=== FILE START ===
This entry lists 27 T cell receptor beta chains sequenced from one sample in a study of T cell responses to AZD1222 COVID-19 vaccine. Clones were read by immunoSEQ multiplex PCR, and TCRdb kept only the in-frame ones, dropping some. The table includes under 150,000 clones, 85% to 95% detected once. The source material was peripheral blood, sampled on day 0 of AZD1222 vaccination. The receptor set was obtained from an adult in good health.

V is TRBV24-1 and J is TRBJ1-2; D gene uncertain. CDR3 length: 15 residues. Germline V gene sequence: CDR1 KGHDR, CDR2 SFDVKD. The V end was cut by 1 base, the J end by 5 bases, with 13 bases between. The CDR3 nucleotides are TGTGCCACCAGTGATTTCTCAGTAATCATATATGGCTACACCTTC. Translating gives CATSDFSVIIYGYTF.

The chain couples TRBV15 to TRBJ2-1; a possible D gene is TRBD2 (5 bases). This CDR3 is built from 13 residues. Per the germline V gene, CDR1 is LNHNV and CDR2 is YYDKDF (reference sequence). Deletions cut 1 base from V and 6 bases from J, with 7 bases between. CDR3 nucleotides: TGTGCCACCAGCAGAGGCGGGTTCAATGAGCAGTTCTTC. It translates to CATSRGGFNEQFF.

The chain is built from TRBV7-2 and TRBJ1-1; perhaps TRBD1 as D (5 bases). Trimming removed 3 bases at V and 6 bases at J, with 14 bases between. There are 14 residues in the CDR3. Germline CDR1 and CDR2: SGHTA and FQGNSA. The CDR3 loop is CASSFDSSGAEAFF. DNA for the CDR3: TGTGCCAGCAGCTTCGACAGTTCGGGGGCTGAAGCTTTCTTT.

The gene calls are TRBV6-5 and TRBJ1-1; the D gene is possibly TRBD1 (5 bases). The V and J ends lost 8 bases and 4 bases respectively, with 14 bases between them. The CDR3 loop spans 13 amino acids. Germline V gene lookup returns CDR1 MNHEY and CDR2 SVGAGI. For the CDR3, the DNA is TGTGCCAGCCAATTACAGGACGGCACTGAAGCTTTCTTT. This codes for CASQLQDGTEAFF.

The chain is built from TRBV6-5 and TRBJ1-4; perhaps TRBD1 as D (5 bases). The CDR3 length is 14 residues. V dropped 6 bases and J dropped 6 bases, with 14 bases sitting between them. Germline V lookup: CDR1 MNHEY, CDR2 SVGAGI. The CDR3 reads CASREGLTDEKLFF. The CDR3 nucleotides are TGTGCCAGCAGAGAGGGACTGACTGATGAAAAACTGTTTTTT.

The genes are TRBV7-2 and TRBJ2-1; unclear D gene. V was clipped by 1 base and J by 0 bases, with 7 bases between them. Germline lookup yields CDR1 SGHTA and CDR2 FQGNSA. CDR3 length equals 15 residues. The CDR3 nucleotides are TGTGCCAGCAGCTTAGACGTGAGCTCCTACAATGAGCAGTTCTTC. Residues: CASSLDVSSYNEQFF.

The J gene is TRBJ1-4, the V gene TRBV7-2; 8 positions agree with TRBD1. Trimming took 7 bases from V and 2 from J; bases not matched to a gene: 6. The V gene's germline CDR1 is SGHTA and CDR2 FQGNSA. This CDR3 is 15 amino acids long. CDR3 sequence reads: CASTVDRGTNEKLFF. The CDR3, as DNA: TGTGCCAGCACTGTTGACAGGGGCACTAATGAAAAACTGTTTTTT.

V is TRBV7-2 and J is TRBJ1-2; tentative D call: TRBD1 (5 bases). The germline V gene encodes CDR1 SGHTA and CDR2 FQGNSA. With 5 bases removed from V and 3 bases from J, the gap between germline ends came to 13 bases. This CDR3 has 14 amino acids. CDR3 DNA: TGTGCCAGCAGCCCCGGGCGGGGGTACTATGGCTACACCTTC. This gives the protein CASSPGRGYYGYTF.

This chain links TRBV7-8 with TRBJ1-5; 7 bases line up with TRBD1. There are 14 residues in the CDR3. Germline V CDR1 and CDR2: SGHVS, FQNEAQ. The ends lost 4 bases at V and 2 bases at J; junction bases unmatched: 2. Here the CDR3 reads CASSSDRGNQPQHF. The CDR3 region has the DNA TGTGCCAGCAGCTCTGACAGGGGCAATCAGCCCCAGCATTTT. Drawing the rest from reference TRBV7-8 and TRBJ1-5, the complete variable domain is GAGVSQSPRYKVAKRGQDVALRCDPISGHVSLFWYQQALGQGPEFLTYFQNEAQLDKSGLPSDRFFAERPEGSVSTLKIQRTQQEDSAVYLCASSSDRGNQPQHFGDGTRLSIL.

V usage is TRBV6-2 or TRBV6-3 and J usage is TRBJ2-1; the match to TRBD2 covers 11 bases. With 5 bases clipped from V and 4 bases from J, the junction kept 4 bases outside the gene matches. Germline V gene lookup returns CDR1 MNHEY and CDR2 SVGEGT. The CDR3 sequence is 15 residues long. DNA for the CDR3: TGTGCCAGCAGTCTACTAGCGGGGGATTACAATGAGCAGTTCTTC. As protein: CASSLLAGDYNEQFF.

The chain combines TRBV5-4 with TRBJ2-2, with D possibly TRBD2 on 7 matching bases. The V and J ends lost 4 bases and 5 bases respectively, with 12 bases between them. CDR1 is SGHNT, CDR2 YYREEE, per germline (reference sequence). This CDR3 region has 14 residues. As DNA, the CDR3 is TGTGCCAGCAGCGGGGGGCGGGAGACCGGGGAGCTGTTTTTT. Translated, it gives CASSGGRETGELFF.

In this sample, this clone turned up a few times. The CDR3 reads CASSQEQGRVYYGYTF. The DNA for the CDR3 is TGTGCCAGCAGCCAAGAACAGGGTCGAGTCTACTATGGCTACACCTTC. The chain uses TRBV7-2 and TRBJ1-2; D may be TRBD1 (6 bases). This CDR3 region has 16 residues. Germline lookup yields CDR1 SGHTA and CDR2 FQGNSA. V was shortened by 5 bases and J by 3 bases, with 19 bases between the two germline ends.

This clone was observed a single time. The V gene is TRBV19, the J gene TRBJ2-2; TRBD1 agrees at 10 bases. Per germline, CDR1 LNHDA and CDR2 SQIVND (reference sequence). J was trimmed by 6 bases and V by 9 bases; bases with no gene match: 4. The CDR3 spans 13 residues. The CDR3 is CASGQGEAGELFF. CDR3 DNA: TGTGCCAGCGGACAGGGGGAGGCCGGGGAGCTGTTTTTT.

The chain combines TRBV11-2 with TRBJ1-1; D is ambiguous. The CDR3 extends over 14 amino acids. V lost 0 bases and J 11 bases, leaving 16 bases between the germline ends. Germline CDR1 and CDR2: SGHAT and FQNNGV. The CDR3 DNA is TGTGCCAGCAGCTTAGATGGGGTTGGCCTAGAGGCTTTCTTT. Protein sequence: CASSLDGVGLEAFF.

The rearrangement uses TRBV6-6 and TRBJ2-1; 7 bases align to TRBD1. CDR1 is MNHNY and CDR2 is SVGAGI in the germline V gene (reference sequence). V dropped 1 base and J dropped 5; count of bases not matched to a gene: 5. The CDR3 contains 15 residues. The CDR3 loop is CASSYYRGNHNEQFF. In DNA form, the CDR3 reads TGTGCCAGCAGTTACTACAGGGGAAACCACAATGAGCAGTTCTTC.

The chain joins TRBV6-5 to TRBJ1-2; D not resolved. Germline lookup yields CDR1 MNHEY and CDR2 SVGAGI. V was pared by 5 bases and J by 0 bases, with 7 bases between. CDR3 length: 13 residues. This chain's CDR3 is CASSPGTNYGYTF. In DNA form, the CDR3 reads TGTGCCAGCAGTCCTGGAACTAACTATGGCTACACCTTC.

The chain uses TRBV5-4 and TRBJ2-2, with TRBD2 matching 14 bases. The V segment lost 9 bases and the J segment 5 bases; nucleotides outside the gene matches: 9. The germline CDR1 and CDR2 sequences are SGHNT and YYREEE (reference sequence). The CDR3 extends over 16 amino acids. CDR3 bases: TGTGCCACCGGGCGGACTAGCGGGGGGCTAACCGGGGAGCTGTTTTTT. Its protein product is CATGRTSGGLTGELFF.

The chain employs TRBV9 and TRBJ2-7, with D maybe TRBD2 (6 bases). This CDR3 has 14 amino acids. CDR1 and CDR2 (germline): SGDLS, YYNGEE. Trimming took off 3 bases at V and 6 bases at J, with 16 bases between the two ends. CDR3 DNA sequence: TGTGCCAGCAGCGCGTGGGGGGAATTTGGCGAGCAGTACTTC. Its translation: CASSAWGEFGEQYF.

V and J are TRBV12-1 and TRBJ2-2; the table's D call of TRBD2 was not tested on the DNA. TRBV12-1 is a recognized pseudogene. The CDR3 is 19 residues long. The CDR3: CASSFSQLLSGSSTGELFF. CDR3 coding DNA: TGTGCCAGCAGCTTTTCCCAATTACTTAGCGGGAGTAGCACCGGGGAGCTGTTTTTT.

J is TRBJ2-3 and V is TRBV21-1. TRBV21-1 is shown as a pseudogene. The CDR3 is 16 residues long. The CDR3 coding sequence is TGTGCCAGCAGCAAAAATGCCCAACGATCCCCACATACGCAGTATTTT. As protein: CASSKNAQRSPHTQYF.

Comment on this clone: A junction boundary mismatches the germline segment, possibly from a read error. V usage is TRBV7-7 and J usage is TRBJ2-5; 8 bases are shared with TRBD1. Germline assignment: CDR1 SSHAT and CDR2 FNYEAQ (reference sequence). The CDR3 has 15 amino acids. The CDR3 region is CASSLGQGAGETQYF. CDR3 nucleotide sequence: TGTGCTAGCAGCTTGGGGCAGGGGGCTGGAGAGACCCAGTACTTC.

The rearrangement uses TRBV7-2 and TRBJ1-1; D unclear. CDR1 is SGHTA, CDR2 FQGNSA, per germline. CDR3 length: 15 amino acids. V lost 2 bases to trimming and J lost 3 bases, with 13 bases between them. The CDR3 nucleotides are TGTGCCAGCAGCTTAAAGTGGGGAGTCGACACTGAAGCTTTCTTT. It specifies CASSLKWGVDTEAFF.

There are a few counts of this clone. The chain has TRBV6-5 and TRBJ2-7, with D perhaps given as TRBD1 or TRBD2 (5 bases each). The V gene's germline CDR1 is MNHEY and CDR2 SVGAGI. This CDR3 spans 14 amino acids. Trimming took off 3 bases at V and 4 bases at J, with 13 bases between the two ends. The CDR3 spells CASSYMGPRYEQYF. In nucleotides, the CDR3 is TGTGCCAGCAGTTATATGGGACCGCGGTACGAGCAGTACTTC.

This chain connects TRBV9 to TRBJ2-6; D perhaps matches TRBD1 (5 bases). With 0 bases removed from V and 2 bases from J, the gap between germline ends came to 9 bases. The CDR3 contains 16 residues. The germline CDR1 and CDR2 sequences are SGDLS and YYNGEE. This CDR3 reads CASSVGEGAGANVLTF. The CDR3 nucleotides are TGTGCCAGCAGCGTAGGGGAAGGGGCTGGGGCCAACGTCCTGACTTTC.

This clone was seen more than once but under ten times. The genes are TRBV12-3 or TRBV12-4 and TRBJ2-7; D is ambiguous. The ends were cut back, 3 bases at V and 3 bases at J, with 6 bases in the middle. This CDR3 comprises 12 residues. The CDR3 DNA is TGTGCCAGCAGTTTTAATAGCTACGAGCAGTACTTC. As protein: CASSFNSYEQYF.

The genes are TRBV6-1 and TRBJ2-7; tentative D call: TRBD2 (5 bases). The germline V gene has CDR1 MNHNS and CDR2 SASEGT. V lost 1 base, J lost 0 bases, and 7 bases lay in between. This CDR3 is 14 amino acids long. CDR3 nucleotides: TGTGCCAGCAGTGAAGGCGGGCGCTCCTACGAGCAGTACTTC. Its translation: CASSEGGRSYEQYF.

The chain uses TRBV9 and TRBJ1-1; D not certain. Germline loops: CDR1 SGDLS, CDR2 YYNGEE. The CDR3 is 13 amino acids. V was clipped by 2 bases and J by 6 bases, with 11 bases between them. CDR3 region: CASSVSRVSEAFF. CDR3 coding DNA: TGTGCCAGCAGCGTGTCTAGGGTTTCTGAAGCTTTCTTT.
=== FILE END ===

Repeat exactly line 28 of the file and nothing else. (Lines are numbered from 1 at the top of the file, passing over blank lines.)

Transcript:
The chain uses TRBV9 and TRBJ1-1; D not certain. Germline loops: CDR1 SGDLS, CDR2 YYNGEE. The CDR3 is 13 amino acids. V was clipped by 2 bases and J by 6 bases, with 11 bases between them. CDR3 region: CASSVSRVSEAFF. CDR3 coding DNA: TGTGCCAGCAGCGTGTCTAGGGTTTCTGAAGCTTTCTTT.